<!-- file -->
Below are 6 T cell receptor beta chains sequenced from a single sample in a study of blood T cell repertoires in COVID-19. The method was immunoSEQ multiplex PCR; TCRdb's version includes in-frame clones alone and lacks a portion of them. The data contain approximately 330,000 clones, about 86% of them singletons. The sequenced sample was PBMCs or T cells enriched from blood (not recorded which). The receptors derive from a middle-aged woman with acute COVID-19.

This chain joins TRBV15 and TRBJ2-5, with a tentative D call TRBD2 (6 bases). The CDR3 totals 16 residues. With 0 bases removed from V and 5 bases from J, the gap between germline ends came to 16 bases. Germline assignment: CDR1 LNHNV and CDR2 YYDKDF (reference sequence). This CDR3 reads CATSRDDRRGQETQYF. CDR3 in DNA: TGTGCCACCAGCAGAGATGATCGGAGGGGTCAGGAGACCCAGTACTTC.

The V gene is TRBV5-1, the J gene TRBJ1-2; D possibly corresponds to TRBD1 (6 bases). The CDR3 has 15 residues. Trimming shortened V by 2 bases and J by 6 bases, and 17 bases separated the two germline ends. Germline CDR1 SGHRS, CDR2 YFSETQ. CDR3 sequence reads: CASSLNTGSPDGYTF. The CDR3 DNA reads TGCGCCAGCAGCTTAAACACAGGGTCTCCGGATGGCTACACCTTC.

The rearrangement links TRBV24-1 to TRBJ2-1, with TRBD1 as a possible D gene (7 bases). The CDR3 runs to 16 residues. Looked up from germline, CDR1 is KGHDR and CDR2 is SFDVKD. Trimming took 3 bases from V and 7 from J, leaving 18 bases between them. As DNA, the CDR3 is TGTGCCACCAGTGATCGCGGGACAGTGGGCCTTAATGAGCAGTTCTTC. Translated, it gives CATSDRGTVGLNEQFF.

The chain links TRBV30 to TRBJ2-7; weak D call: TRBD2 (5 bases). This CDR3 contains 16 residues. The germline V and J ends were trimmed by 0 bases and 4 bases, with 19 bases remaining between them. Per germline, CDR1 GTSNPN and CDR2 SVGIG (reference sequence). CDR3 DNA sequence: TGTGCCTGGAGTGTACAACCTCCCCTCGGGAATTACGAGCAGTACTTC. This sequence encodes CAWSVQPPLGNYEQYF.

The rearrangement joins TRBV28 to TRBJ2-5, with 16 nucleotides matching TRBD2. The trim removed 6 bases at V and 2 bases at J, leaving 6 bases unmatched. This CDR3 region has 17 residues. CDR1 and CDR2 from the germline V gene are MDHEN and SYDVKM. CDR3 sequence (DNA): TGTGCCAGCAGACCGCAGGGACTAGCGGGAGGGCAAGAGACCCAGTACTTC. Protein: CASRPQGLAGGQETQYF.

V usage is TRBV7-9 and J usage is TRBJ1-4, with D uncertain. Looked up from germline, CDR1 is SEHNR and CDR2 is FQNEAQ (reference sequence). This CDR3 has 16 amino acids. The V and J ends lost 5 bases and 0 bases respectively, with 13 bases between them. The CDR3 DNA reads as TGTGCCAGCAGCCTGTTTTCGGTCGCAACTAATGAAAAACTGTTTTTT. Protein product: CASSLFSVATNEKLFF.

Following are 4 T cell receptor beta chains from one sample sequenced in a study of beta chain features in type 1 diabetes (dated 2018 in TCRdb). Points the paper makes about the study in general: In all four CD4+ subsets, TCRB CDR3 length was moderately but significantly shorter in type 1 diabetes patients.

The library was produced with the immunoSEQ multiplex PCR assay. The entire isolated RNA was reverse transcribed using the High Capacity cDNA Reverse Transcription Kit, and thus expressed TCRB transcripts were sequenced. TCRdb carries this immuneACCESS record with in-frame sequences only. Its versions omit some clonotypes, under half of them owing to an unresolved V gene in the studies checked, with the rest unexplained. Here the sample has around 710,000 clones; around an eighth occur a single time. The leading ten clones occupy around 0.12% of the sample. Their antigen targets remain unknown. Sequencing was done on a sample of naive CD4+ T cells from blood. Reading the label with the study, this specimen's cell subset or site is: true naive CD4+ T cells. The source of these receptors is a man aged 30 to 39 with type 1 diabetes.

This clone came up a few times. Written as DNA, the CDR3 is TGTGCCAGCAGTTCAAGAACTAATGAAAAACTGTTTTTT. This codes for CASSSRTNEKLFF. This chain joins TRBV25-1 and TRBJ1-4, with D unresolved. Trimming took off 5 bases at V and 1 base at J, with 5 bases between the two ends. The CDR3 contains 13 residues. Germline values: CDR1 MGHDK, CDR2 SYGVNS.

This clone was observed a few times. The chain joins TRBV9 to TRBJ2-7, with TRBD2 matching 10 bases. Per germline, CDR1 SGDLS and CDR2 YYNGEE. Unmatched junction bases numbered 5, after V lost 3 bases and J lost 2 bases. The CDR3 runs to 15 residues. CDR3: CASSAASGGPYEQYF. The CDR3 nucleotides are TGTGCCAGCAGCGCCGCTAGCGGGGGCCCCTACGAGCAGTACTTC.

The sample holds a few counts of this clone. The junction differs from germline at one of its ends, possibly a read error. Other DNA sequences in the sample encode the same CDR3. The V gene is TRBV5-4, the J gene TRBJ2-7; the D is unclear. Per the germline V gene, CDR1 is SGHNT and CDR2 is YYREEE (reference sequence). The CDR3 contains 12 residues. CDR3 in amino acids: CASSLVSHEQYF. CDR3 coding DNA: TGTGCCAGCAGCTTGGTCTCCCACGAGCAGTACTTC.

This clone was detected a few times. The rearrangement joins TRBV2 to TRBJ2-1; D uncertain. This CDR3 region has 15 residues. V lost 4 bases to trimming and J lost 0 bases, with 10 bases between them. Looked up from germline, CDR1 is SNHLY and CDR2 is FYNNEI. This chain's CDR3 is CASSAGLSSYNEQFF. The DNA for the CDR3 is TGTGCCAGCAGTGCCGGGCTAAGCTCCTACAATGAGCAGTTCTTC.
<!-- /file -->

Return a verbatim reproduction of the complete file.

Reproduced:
Below are 6 T cell receptor beta chains sequenced from a single sample in a study of blood T cell repertoires in COVID-19. The method was immunoSEQ multiplex PCR; TCRdb's version includes in-frame clones alone and lacks a portion of them. The data contain approximately 330,000 clones, about 86% of them singletons. The sequenced sample was PBMCs or T cells enriched from blood (not recorded which). The receptors derive from a middle-aged woman with acute COVID-19.

This chain joins TRBV15 and TRBJ2-5, with a tentative D call TRBD2 (6 bases). The CDR3 totals 16 residues. With 0 bases removed from V and 5 bases from J, the gap between germline ends came to 16 bases. Germline assignment: CDR1 LNHNV and CDR2 YYDKDF (reference sequence). This CDR3 reads CATSRDDRRGQETQYF. CDR3 in DNA: TGTGCCACCAGCAGAGATGATCGGAGGGGTCAGGAGACCCAGTACTTC.

The V gene is TRBV5-1, the J gene TRBJ1-2; D possibly corresponds to TRBD1 (6 bases). The CDR3 has 15 residues. Trimming shortened V by 2 bases and J by 6 bases, and 17 bases separated the two germline ends. Germline CDR1 SGHRS, CDR2 YFSETQ. CDR3 sequence reads: CASSLNTGSPDGYTF. The CDR3 DNA reads TGCGCCAGCAGCTTAAACACAGGGTCTCCGGATGGCTACACCTTC.

The rearrangement links TRBV24-1 to TRBJ2-1, with TRBD1 as a possible D gene (7 bases). The CDR3 runs to 16 residues. Looked up from germline, CDR1 is KGHDR and CDR2 is SFDVKD. Trimming took 3 bases from V and 7 from J, leaving 18 bases between them. As DNA, the CDR3 is TGTGCCACCAGTGATCGCGGGACAGTGGGCCTTAATGAGCAGTTCTTC. Translated, it gives CATSDRGTVGLNEQFF.

The chain links TRBV30 to TRBJ2-7; weak D call: TRBD2 (5 bases). This CDR3 contains 16 residues. The germline V and J ends were trimmed by 0 bases and 4 bases, with 19 bases remaining between them. Per germline, CDR1 GTSNPN and CDR2 SVGIG (reference sequence). CDR3 DNA sequence: TGTGCCTGGAGTGTACAACCTCCCCTCGGGAATTACGAGCAGTACTTC. This sequence encodes CAWSVQPPLGNYEQYF.

The rearrangement joins TRBV28 to TRBJ2-5, with 16 nucleotides matching TRBD2. The trim removed 6 bases at V and 2 bases at J, leaving 6 bases unmatched. This CDR3 region has 17 residues. CDR1 and CDR2 from the germline V gene are MDHEN and SYDVKM. CDR3 sequence (DNA): TGTGCCAGCAGACCGCAGGGACTAGCGGGAGGGCAAGAGACCCAGTACTTC. Protein: CASRPQGLAGGQETQYF.

V usage is TRBV7-9 and J usage is TRBJ1-4, with D uncertain. Looked up from germline, CDR1 is SEHNR and CDR2 is FQNEAQ (reference sequence). This CDR3 has 16 amino acids. The V and J ends lost 5 bases and 0 bases respectively, with 13 bases between them. The CDR3 DNA reads as TGTGCCAGCAGCCTGTTTTCGGTCGCAACTAATGAAAAACTGTTTTTT. Protein product: CASSLFSVATNEKLFF.

Following are 4 T cell receptor beta chains from one sample sequenced in a study of beta chain features in type 1 diabetes (dated 2018 in TCRdb). Points the paper makes about the study in general: In all four CD4+ subsets, TCRB CDR3 length was moderately but significantly shorter in type 1 diabetes patients.

The library was produced with the immunoSEQ multiplex PCR assay. The entire isolated RNA was reverse transcribed using the High Capacity cDNA Reverse Transcription Kit, and thus expressed TCRB transcripts were sequenced. TCRdb carries this immuneACCESS record with in-frame sequences only. Its versions omit some clonotypes, under half of them owing to an unresolved V gene in the studies checked, with the rest unexplained. Here the sample has around 710,000 clones; around an eighth occur a single time. The leading ten clones occupy around 0.12% of the sample. Their antigen targets remain unknown. Sequencing was done on a sample of naive CD4+ T cells from blood. Reading the label with the study, this specimen's cell subset or site is: true naive CD4+ T cells. The source of these receptors is a man aged 30 to 39 with type 1 diabetes.

This clone came up a few times. Written as DNA, the CDR3 is TGTGCCAGCAGTTCAAGAACTAATGAAAAACTGTTTTTT. This codes for CASSSRTNEKLFF. This chain joins TRBV25-1 and TRBJ1-4, with D unresolved. Trimming took off 5 bases at V and 1 base at J, with 5 bases between the two ends. The CDR3 contains 13 residues. Germline values: CDR1 MGHDK, CDR2 SYGVNS.

This clone was observed a few times. The chain joins TRBV9 to TRBJ2-7, with TRBD2 matching 10 bases. Per germline, CDR1 SGDLS and CDR2 YYNGEE. Unmatched junction bases numbered 5, after V lost 3 bases and J lost 2 bases. The CDR3 runs to 15 residues. CDR3: CASSAASGGPYEQYF. The CDR3 nucleotides are TGTGCCAGCAGCGCCGCTAGCGGGGGCCCCTACGAGCAGTACTTC.

The sample holds a few counts of this clone. The junction differs from germline at one of its ends, possibly a read error. Other DNA sequences in the sample encode the same CDR3. The V gene is TRBV5-4, the J gene TRBJ2-7; the D is unclear. Per the germline V gene, CDR1 is SGHNT and CDR2 is YYREEE (reference sequence). The CDR3 contains 12 residues. CDR3 in amino acids: CASSLVSHEQYF. CDR3 coding DNA: TGTGCCAGCAGCTTGGTCTCCCACGAGCAGTACTTC.

This clone was detected a few times. The rearrangement joins TRBV2 to TRBJ2-1; D uncertain. This CDR3 region has 15 residues. V lost 4 bases to trimming and J lost 0 bases, with 10 bases between them. Looked up from germline, CDR1 is SNHLY and CDR2 is FYNNEI. This chain's CDR3 is CASSAGLSSYNEQFF. The DNA for the CDR3 is TGTGCCAGCAGTGCCGGGCTAAGCTCCTACAATGAGCAGTTCTTC.